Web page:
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Player Development: Reaching Your Potential

 
By Tim Bradbury, Director of Coaching Instruction, Eastern New York Youth Soccer Association
 
For a youth player to fulfill his/her potential within the game, they must follow a developmental model. At the core of this model, in order of importance is:
 
1. The quality of the coach.
2. A well thought out developmentally sound curriculum for players to follow.
3. Playing and training facilities.
4. Quality players to train and play with and against.
 
Parents and players searching for a good developmental situation which may lead to individuals maximizing their potential and chasing their dreams may find the checklist presented below as a good roadmap.
 
Parent Checklist for Ensuring Player Development
The following checklist, broken down into the four key areas can be used to help parents identify what may be good development situations for their child.
 
1. The quality of the coach
US Youth National Youth License
USSF A License, B, C
NSCAA Master Coach, Premier, National Advanced
Teaching Degree and background, Master’s degree, Honors degree
High level Playing experience, professional, semi-professional, university career
Experience, years training, developmental record, player and team stats
Efforts to stay up-to-date, National staff, Educational staff, Associations and journals
 
2. Developmental curriculum to follow
Qualifications of author
Encompassing all ages from 5-18, understanding it’s a journey.
Appropriate ball player ratios, 2,237,000 touches by 18
Appropriate game formats from 3v3, 4v4, 6v6 to 11v11
Understanding and utilization of key concepts, economical training, periodization,
Use of key concepts from governing bodies, USSF, US Youth and NSCAA.
Understanding of competition v development debate.
 
3. Training and game facilities
Access to appropriate space, floodlit for year round training (minimum half field).
Access to extra equipment, shooting goals, free kick walls, different size & weight balls.
Access to indoor training space throughout winter months.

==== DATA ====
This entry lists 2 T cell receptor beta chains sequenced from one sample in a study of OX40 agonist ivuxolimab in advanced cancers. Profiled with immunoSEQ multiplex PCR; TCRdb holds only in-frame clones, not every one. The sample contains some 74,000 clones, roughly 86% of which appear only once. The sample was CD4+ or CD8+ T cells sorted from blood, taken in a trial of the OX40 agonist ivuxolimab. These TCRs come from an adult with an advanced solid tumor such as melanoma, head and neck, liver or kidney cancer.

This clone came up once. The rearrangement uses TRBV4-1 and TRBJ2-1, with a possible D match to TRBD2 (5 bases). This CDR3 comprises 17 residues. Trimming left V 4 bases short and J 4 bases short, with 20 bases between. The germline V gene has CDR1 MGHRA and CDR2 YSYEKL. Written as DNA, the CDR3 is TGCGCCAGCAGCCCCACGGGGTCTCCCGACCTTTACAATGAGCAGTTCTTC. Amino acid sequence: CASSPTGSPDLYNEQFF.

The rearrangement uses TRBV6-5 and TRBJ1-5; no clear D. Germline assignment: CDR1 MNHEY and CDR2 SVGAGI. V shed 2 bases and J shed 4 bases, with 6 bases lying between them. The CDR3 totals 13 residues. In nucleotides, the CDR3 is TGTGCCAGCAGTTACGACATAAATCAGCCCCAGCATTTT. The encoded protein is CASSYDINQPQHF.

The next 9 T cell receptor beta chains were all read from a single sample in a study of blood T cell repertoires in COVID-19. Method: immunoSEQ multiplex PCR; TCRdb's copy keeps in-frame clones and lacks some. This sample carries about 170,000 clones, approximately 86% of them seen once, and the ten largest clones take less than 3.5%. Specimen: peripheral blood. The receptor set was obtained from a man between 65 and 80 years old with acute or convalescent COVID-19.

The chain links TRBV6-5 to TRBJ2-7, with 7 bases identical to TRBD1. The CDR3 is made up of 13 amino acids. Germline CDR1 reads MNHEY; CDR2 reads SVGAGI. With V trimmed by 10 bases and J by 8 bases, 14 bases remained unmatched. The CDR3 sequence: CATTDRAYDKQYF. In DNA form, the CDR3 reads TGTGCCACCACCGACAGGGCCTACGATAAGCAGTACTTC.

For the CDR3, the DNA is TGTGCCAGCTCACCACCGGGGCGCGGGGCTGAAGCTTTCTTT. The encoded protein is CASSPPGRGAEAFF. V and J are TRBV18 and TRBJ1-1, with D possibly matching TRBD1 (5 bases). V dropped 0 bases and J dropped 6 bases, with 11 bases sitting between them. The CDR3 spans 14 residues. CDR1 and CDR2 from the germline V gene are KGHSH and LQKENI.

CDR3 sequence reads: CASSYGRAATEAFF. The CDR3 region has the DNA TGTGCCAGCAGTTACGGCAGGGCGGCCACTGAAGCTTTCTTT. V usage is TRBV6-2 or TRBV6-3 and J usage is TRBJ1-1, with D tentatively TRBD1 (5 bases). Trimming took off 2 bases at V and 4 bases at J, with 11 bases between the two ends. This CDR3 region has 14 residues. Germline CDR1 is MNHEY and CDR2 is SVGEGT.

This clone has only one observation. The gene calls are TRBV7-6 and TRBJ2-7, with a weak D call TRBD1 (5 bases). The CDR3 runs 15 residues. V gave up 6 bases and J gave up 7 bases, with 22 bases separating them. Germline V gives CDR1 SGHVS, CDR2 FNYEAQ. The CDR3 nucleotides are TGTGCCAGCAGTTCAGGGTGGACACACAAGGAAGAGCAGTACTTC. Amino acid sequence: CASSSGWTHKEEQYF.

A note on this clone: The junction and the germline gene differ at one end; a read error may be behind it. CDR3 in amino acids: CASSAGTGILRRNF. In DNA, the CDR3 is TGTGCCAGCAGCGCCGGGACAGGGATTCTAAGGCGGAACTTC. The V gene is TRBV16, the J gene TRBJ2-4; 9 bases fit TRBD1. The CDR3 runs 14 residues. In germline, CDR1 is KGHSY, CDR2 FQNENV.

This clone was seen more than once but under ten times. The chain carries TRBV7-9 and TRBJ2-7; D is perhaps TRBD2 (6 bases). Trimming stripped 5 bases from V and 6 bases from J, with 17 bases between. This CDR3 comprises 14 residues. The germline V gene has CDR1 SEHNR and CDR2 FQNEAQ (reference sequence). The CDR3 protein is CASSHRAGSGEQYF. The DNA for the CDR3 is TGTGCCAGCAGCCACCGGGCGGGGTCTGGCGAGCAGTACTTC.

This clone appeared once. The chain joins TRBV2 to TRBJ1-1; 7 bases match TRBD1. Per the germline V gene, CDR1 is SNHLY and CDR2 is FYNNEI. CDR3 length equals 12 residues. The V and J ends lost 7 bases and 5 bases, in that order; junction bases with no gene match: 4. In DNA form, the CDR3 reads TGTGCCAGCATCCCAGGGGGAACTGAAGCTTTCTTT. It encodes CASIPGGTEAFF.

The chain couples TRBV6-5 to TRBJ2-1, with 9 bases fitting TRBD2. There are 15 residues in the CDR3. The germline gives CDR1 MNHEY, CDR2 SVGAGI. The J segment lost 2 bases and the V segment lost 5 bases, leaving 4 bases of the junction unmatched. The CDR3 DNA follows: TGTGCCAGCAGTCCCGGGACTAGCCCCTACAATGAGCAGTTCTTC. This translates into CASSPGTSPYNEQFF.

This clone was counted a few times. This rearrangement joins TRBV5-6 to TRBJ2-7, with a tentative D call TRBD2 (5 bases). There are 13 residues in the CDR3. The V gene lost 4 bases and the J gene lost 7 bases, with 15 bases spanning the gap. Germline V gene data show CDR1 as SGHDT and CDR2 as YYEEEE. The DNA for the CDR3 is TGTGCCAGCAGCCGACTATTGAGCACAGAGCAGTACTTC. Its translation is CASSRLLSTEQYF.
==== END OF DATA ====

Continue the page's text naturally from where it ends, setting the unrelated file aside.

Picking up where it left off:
Soccer tennis and soccer volleyball playing areas
Scaffolding and video equipment
 
4. Quality players to compete and train with, against
Highest possible league play (ENYYSA Premier, NERP, Region 1)
Highly committed teammates (attendance at practice, personal ball work)
Number in squad with external recognition (ENYYSAODP, Regional Team, National Team)
Players with long term desire to achieve and loyalty to team who are soccer fans (watch)
 
Notable quotes on player development
Coaching development is a life-long process that is fundamentally tied to player development. Simply, the better the coaching, the faster players will improve. To become a good coach requires study. Coaches must understand players, teaching methods, learning styles, psychology and even parental involvement in youth sport. Ultimately, each coach is responsible for their own skills and insights and for the environment created.
 
"The coach is on the front line of development in a youth player’s career, and the coach’s continuing education is vitally important to that development."
 
"There is no magic formula or short cut to successful development. Coaching at youth levels is all about working with players to improve performance, not about recruiting players to build teams to win championships. Soccer is a player’s game and players should be considered first when political, administrative and coaching decisions are made."
 
–– Bobby Howe, U.S. Soccer, former director of coaching, professional and National Team
 
 
"We need our younger players to be comfortable with the ball. We need our older players to be able to do it in a phone booth, with two or three defenders around them. They should be able to receive that ball and put it anywhere they want."
 
–– John Hackworth, U.S. Men’s National Team, assistant coach
 
"Soccer is an art not a science and the game should be played attractively as well as effectively. Soccer is a game of skill, imagination, creativity and decision-making. Coaching should not stifle, but enhance those elements."
 
–– Bobby Howe, U.S. Soccer, former director of coaching, professional and National Team coach
 
"…we must develop a culture and a way of thinking whereby highly skilled and qualified coaches are assigned to coach the younger players."
 
–– Jeff Tipping, former NSCAA, director of coaching
 
"The drive, the hunger, the passion must be inside you, because players need to recognize that you care." 
 
–– Sir Alex Ferguson, Manchester United Football Club, manager
 
 
 

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